So close! Double release of LOVE IS A GRIFT the book and the song. Here’s the drop-dead gorgeous cover art by S. L. Johnson Images. The book from Fox Spirit and the song will be available at CD Baby (and other places). Dead swanky!
I was sure I had written this up before but I searched for it and didn’t find it. This Sphere edition is so much nicer than the bland corporate packaging of the St Martin’s Griffin edition I did end up buying. When you’re on a Highsmith kick and buying everything, the covers are less important (though still proud to own the kickass edition of This Sweet Sickness).
There are two kinds of writers: those who are articulate about the process and those who are not (ditto most arts and artists). Highsmith is not one. If you want a handbook on the topic, this is not the one to teach you. Of course if your publisher offers to pay you to write one, most writers will accept the challenge. But this is not the Highsmith School of Suspense Fiction School, which she recognises. So she turns to the tortured history of her novel The Glass Cell (a good Film for a Friday) in hopes that it will clarify how she does what she does. The case study is so singular that it could hardly be useful in inspiring a budding writer.
Highsmith outlines the evolution of the novel, which ‘was not inspired by any specific story idea but evolved simply out of the desire to write such a book–which is perhaps no bad reason for writing a book’ (chapter 10). She traces the idea from a prisoner’s fan letter (‘I don’t think my books should be in prison libraries’), to reading a book about convicts, to developing intellectual rather than emotional’ threads ‘none of them spectacular’. After that she tries to add some motivation for the characters. A key turns into a dog. What ifs multiply. A wife becomes unfaithful. The first two versions were rejected by her publisher.
‘I thought my story was not bad, but perhaps it could be better. When one thinks this, even faintly, it is best to write it over.’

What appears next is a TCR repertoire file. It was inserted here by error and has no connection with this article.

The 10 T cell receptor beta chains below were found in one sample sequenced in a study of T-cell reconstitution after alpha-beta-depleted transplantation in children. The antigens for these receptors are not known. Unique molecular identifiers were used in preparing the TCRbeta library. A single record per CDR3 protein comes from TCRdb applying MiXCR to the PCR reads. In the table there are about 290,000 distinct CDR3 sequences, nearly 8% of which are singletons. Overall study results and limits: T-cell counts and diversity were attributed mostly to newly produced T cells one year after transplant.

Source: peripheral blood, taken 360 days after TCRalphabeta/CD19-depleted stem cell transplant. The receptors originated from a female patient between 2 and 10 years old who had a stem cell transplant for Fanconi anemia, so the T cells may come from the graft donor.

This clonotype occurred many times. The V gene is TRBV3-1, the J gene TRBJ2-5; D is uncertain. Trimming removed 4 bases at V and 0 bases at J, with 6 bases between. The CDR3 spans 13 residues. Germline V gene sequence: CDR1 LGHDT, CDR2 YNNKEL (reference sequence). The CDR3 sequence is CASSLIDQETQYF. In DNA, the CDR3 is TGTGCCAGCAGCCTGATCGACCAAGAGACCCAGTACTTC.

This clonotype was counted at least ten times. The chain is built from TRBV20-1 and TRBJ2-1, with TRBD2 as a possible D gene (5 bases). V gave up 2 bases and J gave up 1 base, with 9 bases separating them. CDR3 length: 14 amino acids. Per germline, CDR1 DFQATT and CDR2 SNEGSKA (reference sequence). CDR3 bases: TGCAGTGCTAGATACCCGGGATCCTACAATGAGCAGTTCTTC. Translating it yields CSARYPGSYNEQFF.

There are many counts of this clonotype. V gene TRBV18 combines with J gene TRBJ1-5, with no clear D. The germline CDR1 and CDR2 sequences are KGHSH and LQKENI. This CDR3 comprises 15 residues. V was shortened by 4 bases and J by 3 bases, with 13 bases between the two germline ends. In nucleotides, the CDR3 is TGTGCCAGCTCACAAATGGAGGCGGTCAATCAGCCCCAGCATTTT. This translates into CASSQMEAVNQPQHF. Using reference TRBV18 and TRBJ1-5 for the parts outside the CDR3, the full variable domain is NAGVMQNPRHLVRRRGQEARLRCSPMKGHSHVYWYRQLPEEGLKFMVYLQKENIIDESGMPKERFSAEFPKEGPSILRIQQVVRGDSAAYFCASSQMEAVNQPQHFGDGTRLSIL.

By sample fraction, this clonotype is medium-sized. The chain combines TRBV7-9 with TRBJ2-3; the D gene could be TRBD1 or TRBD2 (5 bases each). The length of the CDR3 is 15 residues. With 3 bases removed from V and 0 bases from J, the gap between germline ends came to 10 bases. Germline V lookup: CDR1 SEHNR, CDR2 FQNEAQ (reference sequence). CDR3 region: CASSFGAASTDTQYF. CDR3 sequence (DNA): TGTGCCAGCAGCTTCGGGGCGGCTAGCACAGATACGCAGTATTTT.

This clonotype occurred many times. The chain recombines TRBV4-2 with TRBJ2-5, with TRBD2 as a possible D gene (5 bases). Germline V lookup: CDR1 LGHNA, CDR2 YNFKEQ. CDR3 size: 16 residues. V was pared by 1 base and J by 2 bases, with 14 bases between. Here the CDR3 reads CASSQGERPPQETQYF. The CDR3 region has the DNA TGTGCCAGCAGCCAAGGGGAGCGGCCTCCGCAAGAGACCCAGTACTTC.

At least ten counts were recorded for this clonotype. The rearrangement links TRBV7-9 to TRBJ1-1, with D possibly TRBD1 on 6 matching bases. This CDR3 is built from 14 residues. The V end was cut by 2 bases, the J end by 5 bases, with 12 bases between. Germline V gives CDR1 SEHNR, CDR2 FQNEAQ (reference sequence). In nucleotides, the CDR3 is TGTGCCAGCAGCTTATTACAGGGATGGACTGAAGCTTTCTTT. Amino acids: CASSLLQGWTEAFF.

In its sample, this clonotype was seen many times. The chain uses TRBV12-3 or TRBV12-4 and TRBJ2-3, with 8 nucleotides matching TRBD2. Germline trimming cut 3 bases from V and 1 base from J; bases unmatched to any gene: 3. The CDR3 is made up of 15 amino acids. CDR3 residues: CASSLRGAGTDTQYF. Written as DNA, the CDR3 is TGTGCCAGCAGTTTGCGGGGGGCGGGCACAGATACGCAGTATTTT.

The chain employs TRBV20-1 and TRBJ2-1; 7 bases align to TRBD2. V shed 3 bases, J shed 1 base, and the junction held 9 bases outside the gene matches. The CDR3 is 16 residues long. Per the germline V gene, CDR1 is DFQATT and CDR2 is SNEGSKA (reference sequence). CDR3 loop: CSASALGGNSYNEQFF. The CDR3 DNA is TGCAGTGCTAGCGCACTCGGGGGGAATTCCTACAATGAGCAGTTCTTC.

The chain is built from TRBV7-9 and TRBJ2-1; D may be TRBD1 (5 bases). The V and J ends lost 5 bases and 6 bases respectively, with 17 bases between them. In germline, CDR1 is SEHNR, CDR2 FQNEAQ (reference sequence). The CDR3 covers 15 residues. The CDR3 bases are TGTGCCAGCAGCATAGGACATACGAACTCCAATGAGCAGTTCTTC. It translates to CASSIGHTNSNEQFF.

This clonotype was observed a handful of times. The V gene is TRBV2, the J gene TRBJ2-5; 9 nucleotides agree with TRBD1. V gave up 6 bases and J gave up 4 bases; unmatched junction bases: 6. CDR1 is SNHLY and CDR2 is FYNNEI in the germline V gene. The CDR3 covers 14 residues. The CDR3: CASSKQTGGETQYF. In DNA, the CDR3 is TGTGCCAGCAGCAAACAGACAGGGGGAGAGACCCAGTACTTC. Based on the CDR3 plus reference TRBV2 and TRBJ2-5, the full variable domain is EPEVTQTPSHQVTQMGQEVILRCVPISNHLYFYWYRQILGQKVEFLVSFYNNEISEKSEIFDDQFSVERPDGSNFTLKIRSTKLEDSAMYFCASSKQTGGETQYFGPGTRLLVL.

The interesting part of this book is of course her voice, the anecdotes and the little insights that she may not even realise she’s offering. Speaking of her admiration for Graham Greene Highsmith makes plain her pleasure in reading him. ‘There is no doubt that a study of the whole field of “the best” in suspense writing, whatever that is, can be of benefit professionally to a suspense writer, but I would just as soon not pursue this study.’
Highsmith, in all her ambivalence there — and it’s entertaining.
See all the overlooked gems at Patti Abbott’s blog.
Thanks to all the book bloggers and Fahrenistas who have taken the Great Grey Beast and transformed into ‘Fahrenbruary’ fun. Check out Fahrenheit chief Chris’ post that will gather all the links as they happen. Reviews, interviews and more coming your way.
Cheers to the folks who made this work! Kudos to all the Fahrenhistas!
The clip actually starts with the stomping ‘Peanut Butter’ and it ends with ‘Diddley Daddy’ but smack in the middle is the song that ought to have been a hit. Also bonus German hipsters dancing.
#Noirvember just got a little bit better: PUNK NOIR MAGAZINE is go!
The notorious Mr B has splashed out to produce an heir to the much-lamented Pulp Metal Magazine, bringing together a whirl of stories, reviews, non-fic pieces and more. Check out the cornucopia of offerings already up from a rota of DIY pals, including a BRAND SPANKIN’ NEW STORY from yours truly!
‘Rebellious Jukebox’ takes place in a slightly futuristic London where noise assaults the public into complacency. When sound is a weapon, silence is a revolution.
A preview from my forthcoming Fox Spirit collection LOVE IS A GRIFT!
#FallFriday? Nah, #FallEveryDay!
Yeah, it’s all Ida this week. Impressing on my students the genius that she was. They watched this clip as an introduction. We discussed what they assumed to be going on in the scene based on their knowledge of noir now. They did pretty well. If you haven’t seen the film, it can be found in its entirety on the ‘tube.
‘She does more without a voice than anybody I’ve ever heard!’
How’s your #Noirvember going? Got a favourite noir tune?
Paul D. Brazill
Near to the Knuckle/Close to the Bone
Werewolves, vampires and other creatures of the night prowl the neon and blood soaked streets in this sharp short story collection that places the supernatural in a hardboiled noir world.
Honestly, I probably have read most of the stories in here before — hell, I probably own them in other collections, but I always grab the latest from Mr B just in case there’s anything I missed. I didn’t even know how much I missed Roman Dalton, his werewolf detective, until I started reading through the stories again. Netflix ought to swoop in and bag those stories for a new series.
There’s a mix of other protagonists here, too — a variety of one-offs like ‘The Liberator’ that nonetheless fit in the same dark demonised streets that Roman roams. Like Lenny said, you want it darker? Then this is your world. Howl at the moon and watch your back.
He’s even got a playlist for the book!